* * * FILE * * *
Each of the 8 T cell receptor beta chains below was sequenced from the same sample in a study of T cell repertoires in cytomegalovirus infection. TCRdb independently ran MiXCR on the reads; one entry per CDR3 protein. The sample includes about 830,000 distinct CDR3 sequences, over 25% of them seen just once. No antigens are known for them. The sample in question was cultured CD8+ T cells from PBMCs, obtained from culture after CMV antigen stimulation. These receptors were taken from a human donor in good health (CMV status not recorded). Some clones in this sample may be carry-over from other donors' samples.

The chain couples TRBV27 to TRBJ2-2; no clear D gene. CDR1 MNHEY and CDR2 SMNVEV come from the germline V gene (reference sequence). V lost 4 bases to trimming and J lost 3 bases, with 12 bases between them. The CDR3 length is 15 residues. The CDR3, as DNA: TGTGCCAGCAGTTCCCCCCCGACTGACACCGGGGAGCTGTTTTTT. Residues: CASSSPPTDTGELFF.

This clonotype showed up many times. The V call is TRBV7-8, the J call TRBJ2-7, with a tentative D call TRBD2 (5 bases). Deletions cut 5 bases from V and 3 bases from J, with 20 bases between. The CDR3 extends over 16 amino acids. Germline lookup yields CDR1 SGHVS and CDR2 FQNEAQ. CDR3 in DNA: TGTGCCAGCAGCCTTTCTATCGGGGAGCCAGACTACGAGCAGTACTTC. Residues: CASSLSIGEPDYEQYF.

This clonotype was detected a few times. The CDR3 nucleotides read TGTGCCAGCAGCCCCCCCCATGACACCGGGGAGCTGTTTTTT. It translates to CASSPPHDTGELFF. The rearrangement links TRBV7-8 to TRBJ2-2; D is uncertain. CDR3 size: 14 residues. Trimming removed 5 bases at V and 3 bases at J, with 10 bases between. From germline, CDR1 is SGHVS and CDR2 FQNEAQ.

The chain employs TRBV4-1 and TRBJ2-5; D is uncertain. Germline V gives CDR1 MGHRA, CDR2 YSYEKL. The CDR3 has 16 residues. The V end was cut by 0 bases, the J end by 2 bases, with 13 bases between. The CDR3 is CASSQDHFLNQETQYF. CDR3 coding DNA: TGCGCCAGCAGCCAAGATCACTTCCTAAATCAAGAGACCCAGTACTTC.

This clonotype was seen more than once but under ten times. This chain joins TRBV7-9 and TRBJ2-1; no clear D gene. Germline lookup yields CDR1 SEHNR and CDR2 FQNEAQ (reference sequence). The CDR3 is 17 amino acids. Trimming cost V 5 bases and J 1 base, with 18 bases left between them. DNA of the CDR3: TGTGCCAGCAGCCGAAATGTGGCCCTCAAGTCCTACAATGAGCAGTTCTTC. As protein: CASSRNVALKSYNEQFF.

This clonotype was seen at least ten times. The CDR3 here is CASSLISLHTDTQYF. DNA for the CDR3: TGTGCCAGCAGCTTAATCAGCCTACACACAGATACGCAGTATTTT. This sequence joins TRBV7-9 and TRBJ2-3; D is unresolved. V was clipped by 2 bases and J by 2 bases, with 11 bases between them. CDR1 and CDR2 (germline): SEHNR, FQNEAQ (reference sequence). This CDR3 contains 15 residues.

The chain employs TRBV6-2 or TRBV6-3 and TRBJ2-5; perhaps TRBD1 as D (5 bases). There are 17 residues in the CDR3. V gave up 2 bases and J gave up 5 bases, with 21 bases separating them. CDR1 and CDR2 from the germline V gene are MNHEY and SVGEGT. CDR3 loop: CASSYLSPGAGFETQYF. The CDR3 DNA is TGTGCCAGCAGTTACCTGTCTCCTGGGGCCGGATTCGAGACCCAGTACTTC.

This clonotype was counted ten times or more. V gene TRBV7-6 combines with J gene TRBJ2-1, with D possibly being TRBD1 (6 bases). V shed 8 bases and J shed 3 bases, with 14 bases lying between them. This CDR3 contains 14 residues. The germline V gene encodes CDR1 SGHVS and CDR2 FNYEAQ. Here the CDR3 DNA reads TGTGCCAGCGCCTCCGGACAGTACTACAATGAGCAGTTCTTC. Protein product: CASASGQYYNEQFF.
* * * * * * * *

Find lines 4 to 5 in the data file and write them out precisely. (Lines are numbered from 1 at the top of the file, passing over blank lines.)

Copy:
This clonotype was detected a few times. The CDR3 nucleotides read TGTGCCAGCAGCCCCCCCCATGACACCGGGGAGCTGTTTTTT. It translates to CASSPPHDTGELFF. The rearrangement links TRBV7-8 to TRBJ2-2; D is uncertain. CDR3 size: 14 residues. Trimming removed 5 bases at V and 3 bases at J, with 10 bases between. From germline, CDR1 is SGHVS and CDR2 FQNEAQ.

The chain employs TRBV4-1 and TRBJ2-5; D is uncertain. Germline V gives CDR1 MGHRA, CDR2 YSYEKL. The CDR3 has 16 residues. The V end was cut by 0 bases, the J end by 2 bases, with 13 bases between. The CDR3 is CASSQDHFLNQETQYF. CDR3 coding DNA: TGCGCCAGCAGCCAAGATCACTTCCTAAATCAAGAGACCCAGTACTTC.